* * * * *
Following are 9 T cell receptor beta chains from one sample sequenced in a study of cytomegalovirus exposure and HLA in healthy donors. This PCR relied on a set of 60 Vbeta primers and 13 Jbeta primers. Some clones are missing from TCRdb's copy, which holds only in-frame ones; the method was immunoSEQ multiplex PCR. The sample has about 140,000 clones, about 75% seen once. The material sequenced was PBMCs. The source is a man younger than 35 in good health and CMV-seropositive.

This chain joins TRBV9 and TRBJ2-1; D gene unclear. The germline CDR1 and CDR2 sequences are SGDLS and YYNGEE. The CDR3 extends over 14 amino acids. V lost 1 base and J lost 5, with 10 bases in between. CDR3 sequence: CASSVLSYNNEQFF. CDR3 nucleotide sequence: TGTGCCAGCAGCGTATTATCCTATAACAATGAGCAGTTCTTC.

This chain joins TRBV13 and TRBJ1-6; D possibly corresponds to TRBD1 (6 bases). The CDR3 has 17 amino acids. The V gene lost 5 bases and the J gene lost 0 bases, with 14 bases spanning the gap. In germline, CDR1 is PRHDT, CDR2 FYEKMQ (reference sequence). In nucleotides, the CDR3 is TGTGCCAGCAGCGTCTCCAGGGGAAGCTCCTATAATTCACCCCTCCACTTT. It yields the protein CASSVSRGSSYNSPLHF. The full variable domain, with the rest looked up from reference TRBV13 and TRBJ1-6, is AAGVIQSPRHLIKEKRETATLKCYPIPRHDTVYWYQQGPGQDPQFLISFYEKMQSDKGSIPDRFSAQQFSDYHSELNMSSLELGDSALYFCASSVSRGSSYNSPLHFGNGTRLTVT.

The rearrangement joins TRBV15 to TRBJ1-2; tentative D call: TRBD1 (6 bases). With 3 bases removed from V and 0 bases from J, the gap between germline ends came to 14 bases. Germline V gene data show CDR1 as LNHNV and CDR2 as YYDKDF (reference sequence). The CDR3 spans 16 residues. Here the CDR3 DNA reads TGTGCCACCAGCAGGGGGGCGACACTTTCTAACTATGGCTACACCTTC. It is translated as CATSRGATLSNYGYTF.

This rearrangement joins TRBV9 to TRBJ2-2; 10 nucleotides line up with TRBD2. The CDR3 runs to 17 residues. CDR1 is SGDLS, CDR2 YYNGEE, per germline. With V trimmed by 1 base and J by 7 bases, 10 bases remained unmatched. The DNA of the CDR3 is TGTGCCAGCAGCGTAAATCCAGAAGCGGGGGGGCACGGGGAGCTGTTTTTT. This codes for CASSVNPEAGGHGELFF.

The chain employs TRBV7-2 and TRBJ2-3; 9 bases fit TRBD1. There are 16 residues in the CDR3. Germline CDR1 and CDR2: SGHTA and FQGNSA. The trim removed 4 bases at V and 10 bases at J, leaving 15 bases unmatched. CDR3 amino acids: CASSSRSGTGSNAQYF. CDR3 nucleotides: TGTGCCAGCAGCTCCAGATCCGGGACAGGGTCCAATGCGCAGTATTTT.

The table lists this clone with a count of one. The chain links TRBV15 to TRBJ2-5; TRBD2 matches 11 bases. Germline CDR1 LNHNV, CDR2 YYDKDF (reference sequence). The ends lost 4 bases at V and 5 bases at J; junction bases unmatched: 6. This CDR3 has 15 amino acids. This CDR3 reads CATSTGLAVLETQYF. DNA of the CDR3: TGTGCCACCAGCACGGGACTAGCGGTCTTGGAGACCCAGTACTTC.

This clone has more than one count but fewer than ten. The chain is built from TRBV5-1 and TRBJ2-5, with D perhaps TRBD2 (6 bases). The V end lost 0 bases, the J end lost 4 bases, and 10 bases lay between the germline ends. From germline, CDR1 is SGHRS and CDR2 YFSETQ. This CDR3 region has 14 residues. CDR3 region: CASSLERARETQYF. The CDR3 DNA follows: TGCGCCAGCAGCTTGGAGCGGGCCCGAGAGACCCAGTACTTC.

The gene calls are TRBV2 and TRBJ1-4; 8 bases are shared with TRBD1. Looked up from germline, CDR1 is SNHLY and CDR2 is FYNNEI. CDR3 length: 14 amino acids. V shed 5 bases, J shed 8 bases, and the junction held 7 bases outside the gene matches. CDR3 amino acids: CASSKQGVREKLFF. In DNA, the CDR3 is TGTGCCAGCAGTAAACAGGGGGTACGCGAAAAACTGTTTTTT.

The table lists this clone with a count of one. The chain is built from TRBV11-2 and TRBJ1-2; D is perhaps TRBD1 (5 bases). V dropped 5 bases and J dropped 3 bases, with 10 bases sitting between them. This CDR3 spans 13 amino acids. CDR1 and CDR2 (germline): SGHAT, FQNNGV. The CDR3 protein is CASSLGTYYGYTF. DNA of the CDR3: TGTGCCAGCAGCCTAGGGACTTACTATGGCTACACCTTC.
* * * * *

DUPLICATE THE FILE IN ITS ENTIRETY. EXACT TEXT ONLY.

Following are 9 T cell receptor beta chains from one sample sequenced in a study of cytomegalovirus exposure and HLA in healthy donors. This PCR relied on a set of 60 Vbeta primers and 13 Jbeta primers. Some clones are missing from TCRdb's copy, which holds only in-frame ones; the method was immunoSEQ multiplex PCR. The sample has about 140,000 clones, about 75% seen once. The material sequenced was PBMCs. The source is a man younger than 35 in good health and CMV-seropositive.

This chain joins TRBV9 and TRBJ2-1; D gene unclear. The germline CDR1 and CDR2 sequences are SGDLS and YYNGEE. The CDR3 extends over 14 amino acids. V lost 1 base and J lost 5, with 10 bases in between. CDR3 sequence: CASSVLSYNNEQFF. CDR3 nucleotide sequence: TGTGCCAGCAGCGTATTATCCTATAACAATGAGCAGTTCTTC.

This chain joins TRBV13 and TRBJ1-6; D possibly corresponds to TRBD1 (6 bases). The CDR3 has 17 amino acids. The V gene lost 5 bases and the J gene lost 0 bases, with 14 bases spanning the gap. In germline, CDR1 is PRHDT, CDR2 FYEKMQ (reference sequence). In nucleotides, the CDR3 is TGTGCCAGCAGCGTCTCCAGGGGAAGCTCCTATAATTCACCCCTCCACTTT. It yields the protein CASSVSRGSSYNSPLHF. The full variable domain, with the rest looked up from reference TRBV13 and TRBJ1-6, is AAGVIQSPRHLIKEKRETATLKCYPIPRHDTVYWYQQGPGQDPQFLISFYEKMQSDKGSIPDRFSAQQFSDYHSELNMSSLELGDSALYFCASSVSRGSSYNSPLHFGNGTRLTVT.

The rearrangement joins TRBV15 to TRBJ1-2; tentative D call: TRBD1 (6 bases). With 3 bases removed from V and 0 bases from J, the gap between germline ends came to 14 bases. Germline V gene data show CDR1 as LNHNV and CDR2 as YYDKDF (reference sequence). The CDR3 spans 16 residues. Here the CDR3 DNA reads TGTGCCACCAGCAGGGGGGCGACACTTTCTAACTATGGCTACACCTTC. It is translated as CATSRGATLSNYGYTF.

This rearrangement joins TRBV9 to TRBJ2-2; 10 nucleotides line up with TRBD2. The CDR3 runs to 17 residues. CDR1 is SGDLS, CDR2 YYNGEE, per germline. With V trimmed by 1 base and J by 7 bases, 10 bases remained unmatched. The DNA of the CDR3 is TGTGCCAGCAGCGTAAATCCAGAAGCGGGGGGGCACGGGGAGCTGTTTTTT. This codes for CASSVNPEAGGHGELFF.

The chain employs TRBV7-2 and TRBJ2-3; 9 bases fit TRBD1. There are 16 residues in the CDR3. Germline CDR1 and CDR2: SGHTA and FQGNSA. The trim removed 4 bases at V and 10 bases at J, leaving 15 bases unmatched. CDR3 amino acids: CASSSRSGTGSNAQYF. CDR3 nucleotides: TGTGCCAGCAGCTCCAGATCCGGGACAGGGTCCAATGCGCAGTATTTT.

The table lists this clone with a count of one. The chain links TRBV15 to TRBJ2-5; TRBD2 matches 11 bases. Germline CDR1 LNHNV, CDR2 YYDKDF (reference sequence). The ends lost 4 bases at V and 5 bases at J; junction bases unmatched: 6. This CDR3 has 15 amino acids. This CDR3 reads CATSTGLAVLETQYF. DNA of the CDR3: TGTGCCACCAGCACGGGACTAGCGGTCTTGGAGACCCAGTACTTC.

This clone has more than one count but fewer than ten. The chain is built from TRBV5-1 and TRBJ2-5, with D perhaps TRBD2 (6 bases). The V end lost 0 bases, the J end lost 4 bases, and 10 bases lay between the germline ends. From germline, CDR1 is SGHRS and CDR2 YFSETQ. This CDR3 region has 14 residues. CDR3 region: CASSLERARETQYF. The CDR3 DNA follows: TGCGCCAGCAGCTTGGAGCGGGCCCGAGAGACCCAGTACTTC.

The gene calls are TRBV2 and TRBJ1-4; 8 bases are shared with TRBD1. Looked up from germline, CDR1 is SNHLY and CDR2 is FYNNEI. CDR3 length: 14 amino acids. V shed 5 bases, J shed 8 bases, and the junction held 7 bases outside the gene matches. CDR3 amino acids: CASSKQGVREKLFF. In DNA, the CDR3 is TGTGCCAGCAGTAAACAGGGGGTACGCGAAAAACTGTTTTTT.

The table lists this clone with a count of one. The chain is built from TRBV11-2 and TRBJ1-2; D is perhaps TRBD1 (5 bases). V dropped 5 bases and J dropped 3 bases, with 10 bases sitting between them. This CDR3 spans 13 amino acids. CDR1 and CDR2 (germline): SGHAT, FQNNGV. The CDR3 protein is CASSLGTYYGYTF. DNA of the CDR3: TGTGCCAGCAGCCTAGGGACTTACTATGGCTACACCTTC.